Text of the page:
Education Minister reveals unit price of each student mate 1 tablet

Smart Schools Project

The unit price for each Senior High School (SHS) student mate 1 tablet is $250, and not GHS250 as rumoured on various social media platforms, the Minister in Charge of Education, Dr Yaw Osei Adutwum has clarified.

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With 1.3 million tablets set for distribution, the Education Minister speaking on JoyNews Newsfile said the first batch of the distribution will see about 450,000 SM1 devices being distributed to students from next week.

Dr Yaw Osei Adutwum said the amount of the 450,000 tablets is 112 million Ghana cedis. The entire 1.3 million students mate 1 tablets, the Member of Parliament for Bosomtwe added will amount to 337 million Ghana cedis.

Asked whether the government needed to spend a huge amount on tablets when the Free Senior High School policy was facing other pressing challenges, he said logistical challenges of the Free SHS programme are separate from budgetary constraints,

The Minister for Education clarified that funds allocated for this tablet project under the government’s digitalization agenda cannot be diverted to address feeding challenges faced by students under the Senior High School policy.

“The interesting thing about Free SHS is that you can have logistical challenges and that’s not a budget issue, so we have 1.4 million children miles away that we are feeding a day, you can have challenges where food may not have reached a certain location on time.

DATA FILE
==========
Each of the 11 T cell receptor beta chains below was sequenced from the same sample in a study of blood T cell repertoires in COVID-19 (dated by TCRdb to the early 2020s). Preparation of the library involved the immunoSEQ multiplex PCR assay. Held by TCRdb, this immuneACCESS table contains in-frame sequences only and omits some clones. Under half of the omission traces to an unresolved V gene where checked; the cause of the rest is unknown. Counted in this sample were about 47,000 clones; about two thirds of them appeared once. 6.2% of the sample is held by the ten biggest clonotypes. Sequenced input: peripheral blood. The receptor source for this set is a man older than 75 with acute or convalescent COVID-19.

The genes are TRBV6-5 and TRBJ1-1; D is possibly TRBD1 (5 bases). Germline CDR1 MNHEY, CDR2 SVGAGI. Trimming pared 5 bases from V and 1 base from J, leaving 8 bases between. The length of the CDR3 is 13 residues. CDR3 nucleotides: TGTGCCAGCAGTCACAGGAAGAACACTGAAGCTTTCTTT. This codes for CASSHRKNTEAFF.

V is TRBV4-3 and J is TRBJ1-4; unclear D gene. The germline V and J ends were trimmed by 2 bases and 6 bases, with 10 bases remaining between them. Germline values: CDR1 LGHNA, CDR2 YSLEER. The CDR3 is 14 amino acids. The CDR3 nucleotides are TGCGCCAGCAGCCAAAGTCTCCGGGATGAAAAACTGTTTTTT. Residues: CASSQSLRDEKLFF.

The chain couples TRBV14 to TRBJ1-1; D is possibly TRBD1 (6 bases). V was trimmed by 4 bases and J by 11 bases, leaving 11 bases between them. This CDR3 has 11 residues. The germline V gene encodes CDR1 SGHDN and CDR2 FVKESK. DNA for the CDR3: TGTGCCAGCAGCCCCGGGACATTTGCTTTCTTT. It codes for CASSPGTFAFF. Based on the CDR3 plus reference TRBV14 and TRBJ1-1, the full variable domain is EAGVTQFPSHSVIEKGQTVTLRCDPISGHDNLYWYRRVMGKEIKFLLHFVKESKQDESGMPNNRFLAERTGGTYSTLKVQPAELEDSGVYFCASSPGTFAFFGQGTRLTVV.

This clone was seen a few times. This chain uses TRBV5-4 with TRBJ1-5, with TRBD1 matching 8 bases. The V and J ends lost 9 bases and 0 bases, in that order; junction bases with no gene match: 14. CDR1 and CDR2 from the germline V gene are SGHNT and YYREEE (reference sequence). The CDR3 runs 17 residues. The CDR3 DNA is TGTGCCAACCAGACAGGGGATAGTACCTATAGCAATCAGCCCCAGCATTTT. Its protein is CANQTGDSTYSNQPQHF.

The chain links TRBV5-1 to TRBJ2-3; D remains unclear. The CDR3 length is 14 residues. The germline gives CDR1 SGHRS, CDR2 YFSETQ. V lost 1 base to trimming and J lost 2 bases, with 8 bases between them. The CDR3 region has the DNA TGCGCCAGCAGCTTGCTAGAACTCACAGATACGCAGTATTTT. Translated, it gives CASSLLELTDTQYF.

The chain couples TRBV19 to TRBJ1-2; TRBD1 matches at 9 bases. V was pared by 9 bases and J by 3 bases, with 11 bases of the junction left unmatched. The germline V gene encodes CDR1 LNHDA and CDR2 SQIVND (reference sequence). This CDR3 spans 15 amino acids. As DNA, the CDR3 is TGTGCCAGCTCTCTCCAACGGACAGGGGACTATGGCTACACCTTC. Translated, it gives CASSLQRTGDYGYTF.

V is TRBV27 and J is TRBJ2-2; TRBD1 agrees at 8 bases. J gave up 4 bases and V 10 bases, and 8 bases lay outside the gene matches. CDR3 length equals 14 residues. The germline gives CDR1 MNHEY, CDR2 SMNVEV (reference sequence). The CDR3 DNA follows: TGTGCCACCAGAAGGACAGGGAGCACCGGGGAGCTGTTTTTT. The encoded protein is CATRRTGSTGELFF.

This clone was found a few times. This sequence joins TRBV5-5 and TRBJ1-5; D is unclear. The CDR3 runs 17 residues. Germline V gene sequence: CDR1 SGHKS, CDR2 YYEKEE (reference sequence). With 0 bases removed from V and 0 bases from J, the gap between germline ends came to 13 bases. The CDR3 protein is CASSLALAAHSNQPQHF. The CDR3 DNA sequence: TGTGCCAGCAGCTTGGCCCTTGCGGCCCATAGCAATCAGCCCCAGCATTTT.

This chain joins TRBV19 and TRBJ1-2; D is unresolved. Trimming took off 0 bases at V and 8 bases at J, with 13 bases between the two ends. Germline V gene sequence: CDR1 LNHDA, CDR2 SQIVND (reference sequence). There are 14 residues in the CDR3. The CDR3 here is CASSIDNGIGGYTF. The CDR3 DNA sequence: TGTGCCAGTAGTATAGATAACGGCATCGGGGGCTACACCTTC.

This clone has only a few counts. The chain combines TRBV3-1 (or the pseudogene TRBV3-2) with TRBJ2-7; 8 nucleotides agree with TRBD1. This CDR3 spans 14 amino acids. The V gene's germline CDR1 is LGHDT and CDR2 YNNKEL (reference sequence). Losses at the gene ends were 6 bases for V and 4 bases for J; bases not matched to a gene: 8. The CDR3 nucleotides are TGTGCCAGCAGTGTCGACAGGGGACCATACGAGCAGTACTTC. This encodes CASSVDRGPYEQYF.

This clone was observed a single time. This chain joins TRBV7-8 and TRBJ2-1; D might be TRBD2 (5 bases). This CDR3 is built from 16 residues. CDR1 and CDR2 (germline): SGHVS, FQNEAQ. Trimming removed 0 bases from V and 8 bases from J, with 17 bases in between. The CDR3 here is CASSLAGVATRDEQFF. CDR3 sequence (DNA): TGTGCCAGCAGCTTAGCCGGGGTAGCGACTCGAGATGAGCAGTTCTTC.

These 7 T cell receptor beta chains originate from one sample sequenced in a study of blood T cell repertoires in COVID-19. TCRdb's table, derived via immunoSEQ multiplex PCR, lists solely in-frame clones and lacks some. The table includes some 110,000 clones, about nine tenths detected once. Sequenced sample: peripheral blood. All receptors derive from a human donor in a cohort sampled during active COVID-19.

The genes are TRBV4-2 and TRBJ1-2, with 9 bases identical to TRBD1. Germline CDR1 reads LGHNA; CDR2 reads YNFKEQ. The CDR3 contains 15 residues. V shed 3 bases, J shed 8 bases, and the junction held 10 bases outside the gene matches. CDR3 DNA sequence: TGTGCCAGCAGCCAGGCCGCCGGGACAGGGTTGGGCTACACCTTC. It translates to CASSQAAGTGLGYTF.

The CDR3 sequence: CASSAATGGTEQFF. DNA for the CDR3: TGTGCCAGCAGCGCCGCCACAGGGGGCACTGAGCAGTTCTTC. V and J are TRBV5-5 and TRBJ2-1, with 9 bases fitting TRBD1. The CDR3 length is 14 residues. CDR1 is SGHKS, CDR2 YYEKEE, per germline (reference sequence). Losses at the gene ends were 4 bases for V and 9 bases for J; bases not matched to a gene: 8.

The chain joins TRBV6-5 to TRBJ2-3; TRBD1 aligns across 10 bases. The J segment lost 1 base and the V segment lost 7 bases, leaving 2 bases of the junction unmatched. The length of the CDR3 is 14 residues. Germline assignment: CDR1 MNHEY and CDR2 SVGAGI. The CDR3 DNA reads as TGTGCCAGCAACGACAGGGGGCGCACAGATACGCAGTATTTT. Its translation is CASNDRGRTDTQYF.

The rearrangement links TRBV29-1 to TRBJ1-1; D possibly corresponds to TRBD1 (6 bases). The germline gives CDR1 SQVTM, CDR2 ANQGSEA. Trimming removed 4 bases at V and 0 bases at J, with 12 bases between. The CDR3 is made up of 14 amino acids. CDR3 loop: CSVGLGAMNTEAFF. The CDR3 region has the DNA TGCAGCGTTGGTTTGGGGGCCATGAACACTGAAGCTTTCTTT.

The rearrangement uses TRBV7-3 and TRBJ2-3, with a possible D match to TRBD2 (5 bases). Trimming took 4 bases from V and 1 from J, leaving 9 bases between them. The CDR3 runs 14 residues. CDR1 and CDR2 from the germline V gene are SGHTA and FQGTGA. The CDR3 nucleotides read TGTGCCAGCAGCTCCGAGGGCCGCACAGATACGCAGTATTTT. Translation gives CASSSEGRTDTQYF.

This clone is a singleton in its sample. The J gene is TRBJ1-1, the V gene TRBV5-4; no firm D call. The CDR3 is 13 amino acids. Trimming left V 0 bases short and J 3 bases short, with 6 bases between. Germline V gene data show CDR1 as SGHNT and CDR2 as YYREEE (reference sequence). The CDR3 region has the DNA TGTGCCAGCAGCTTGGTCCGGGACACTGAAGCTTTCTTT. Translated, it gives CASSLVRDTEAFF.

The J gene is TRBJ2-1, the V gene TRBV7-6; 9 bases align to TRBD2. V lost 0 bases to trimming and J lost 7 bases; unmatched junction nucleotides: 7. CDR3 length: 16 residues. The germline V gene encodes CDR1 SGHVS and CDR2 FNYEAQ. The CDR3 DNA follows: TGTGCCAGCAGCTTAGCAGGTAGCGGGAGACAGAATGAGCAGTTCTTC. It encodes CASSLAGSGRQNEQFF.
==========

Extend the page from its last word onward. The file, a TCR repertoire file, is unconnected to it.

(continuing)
The idea is very simple; there are some people who will say use that in providing food for them, but no, there is a budget. There is a difference between a budget allocation and a cash flow allocation, so even if I want to, the law does not allow me to tell GETFUND that I need your money to buy food instead of the tablets you have allocated funds for in your funding formula, so there is a difference between a cash flow logistical issue and a budget issue,” Yaw noted.

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Commenting on the malfunctioning, breakdown or mishandling of the tablets by the students, Adutwum said schools with a population exceeding one thousand will have dedicated repair centres on-site to address any issues promptly.

The Sector Minister for Education emphasized that while gadget abuse is common when students understand that their academic success depends on the tablet, they are more diligent in using it, leading to increased carefulness.

“I will give you an example of what I did in one of my schools in the US. One interesting thing that happened when I deployed laptops at the time, we were dreading that the students would lose their laptops.

We had insurance on it. It turned out in the end that after three years when we evaluated the deployment of laptops in my school in the US, 100 per cent of the students’ laptops were intact. It was rather the teachers who lost their laptops,” he said.

“So you see, sometimes we underestimate the care that students give to the things that matter to them. When they know how much this matters to them they are not going to just destroy it. When they know that their homework is not going to be done if I do not take good care of this and you train them well and somebody is there to fix it for them, then there is insurance on it.

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